In the first approach, for there to be a positive answer to the challenge question, there must be an update rule (i.e. dynamics) which allows 25 bits to be stored and retrieved. In the second approach, where we partition the bulk’s Planckons into two disjoint subsets, those that hold state, which we will call a memory, or a coding field, and those that transmit signals, we need to define the structure (topology) of both parts, the coding field and the signal transmission partition.
…STILL BEING WRITTEN…
So it seems that we are led to the concept of a corpuscle of space. As defined elsewhere, the corpuscle is the smallest completely connected region of space, i.e., where the coding field Planckons are completely connected to themselves (a recurrent connection) and completely connected to the Planckons comprising the corpuscle’s boundary. So in this case, the model is explicitly not a cellular automata, where the physical units tiling a space are connected only to nearest neighbors according to the dimension of the space in which the physical units exist. Rather, by assigning some Planckons to be for communication and some for states, we make possible connectivity schemes that are not limited to the underlying space’s dimension, but rather can allow arbitrarily higher dimensionality (topology) for subset of Planckons devoted to representing state.
So it’s just as simple as that. If space is discrete, then the amount of information that can be contained in a 3D volume equals the amount of information that can be contained in its 2D (though actually, one-Planckon thick) boundary. Also, note that the argument remains qualitatively the same if we consider the bulk and boundaries as spheres instead.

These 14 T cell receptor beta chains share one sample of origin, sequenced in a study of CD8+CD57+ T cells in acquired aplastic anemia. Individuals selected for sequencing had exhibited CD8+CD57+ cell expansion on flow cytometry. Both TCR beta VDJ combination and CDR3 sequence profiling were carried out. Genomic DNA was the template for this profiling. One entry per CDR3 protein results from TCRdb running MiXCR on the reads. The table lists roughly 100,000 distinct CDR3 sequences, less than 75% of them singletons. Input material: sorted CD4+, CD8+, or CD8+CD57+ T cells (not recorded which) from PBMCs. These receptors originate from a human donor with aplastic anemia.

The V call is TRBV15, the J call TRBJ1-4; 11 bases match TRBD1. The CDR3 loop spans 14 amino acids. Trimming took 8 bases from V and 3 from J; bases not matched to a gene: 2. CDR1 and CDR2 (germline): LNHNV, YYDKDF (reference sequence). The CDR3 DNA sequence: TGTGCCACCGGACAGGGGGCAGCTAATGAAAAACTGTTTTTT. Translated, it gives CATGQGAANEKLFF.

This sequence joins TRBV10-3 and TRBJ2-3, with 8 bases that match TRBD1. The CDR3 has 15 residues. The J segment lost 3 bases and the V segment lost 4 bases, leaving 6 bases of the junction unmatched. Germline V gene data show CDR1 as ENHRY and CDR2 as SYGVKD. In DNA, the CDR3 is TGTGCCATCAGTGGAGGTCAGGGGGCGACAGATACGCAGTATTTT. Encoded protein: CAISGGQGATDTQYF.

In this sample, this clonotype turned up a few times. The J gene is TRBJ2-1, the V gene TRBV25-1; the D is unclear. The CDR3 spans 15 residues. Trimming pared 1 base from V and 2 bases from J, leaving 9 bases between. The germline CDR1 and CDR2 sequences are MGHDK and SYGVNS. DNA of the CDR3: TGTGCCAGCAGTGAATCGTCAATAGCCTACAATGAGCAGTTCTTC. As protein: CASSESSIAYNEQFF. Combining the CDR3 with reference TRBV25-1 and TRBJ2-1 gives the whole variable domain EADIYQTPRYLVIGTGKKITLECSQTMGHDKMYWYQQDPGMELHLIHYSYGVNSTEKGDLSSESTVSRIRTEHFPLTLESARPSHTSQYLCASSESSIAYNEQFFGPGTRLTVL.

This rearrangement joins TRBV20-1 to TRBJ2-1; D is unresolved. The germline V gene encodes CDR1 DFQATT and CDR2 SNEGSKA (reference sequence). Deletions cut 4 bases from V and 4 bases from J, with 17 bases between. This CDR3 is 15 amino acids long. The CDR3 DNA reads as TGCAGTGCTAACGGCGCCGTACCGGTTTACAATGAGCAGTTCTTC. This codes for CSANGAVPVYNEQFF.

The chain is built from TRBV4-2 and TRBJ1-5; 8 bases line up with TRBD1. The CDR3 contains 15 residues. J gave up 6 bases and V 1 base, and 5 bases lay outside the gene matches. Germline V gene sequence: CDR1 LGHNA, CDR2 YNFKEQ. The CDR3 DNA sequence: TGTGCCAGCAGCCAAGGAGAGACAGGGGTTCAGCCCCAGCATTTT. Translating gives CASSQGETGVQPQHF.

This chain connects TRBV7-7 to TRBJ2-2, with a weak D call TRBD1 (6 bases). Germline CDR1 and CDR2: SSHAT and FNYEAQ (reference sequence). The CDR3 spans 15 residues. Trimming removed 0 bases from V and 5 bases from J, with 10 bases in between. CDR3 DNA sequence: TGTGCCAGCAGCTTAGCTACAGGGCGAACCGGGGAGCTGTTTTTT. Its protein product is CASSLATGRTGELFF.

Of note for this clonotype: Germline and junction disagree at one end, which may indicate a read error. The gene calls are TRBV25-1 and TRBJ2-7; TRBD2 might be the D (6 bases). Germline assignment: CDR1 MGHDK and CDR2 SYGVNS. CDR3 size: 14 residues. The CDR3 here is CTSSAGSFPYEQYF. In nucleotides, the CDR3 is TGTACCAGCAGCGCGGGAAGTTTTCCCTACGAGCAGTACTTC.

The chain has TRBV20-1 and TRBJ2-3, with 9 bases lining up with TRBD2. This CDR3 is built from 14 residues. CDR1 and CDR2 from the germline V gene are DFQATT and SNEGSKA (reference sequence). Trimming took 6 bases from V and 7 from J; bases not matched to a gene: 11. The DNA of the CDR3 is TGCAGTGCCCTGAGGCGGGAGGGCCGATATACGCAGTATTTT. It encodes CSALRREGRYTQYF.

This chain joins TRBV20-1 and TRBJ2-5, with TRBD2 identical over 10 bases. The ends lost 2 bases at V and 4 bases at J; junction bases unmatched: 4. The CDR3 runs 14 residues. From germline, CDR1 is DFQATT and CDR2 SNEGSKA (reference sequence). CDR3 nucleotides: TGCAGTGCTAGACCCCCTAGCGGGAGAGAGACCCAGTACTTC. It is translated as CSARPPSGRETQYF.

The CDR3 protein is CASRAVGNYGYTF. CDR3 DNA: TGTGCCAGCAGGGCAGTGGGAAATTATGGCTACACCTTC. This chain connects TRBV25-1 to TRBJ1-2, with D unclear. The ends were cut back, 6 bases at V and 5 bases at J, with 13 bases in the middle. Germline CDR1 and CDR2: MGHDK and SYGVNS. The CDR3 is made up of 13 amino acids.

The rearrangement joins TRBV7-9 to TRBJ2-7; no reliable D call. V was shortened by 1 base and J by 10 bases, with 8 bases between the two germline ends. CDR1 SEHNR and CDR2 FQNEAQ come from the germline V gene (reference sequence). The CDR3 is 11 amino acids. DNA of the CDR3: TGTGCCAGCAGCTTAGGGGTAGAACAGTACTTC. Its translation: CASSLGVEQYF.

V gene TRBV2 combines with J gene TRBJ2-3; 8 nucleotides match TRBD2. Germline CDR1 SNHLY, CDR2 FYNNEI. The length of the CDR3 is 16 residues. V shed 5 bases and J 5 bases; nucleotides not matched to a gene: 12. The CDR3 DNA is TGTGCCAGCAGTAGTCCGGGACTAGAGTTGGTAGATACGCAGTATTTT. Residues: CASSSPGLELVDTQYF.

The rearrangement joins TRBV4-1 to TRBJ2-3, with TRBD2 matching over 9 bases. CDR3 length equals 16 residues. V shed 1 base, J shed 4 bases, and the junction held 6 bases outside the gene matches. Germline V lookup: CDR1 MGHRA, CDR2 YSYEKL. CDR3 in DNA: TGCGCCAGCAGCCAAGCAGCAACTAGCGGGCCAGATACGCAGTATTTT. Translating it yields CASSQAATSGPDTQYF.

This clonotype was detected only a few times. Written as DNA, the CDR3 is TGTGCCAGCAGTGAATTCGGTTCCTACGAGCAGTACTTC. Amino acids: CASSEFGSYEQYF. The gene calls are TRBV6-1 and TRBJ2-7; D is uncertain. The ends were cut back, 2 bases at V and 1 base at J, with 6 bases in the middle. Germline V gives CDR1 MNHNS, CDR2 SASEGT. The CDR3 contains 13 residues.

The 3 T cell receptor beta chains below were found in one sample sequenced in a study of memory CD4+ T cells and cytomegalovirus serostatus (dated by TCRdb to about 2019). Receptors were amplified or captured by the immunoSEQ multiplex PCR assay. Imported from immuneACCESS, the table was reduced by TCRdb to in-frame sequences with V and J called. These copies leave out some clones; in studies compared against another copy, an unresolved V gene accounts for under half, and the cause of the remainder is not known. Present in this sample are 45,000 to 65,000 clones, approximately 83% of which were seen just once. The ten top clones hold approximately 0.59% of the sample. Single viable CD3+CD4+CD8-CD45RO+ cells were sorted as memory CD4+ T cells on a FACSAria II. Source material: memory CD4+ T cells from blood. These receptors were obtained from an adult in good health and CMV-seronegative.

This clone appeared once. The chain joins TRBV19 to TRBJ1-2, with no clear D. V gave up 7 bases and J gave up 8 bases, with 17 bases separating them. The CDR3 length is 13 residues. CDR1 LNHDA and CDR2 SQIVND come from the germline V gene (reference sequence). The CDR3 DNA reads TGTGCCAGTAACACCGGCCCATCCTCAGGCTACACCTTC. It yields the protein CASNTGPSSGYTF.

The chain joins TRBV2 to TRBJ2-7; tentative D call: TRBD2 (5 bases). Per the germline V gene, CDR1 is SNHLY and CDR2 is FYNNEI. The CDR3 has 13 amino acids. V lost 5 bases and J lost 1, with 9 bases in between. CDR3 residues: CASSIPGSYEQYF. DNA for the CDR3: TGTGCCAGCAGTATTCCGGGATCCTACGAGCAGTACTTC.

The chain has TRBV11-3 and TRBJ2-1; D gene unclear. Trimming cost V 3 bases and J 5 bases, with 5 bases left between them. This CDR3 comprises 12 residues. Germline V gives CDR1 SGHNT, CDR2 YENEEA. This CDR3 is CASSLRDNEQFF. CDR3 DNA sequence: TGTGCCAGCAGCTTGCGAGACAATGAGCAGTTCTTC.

There are only 2384 possible messages (signals) we could receive from this bulk. So even though there are vastly more , i.e., 2512, unique states of the bulk, all of those states necessarily fall into only 2384 equivalence classes. And similarly, there are only 2384 messages we could send into the bulk, meaning that all possible states of the vastly larger world outside the bulk similarly fall into only 2384 equivalence classes. No matter what computational process we can imagine that operates inside the bulk, i.e., no matter which of it’s 2384 states is produced by such process, and furthermore, no matter how many steps the process producing that state takes, it can only produce 2384 output messages.
A well-known quantum computation theorist told me that the above is simply a re-statement of the holographic principle, not an explanation. In particular, he said that I need to explain why we could not send more than 384, or in fact, all 512 bits of information into the bulk by sending multiple messages. So here is the explanation of why multiple messages doesn’t help.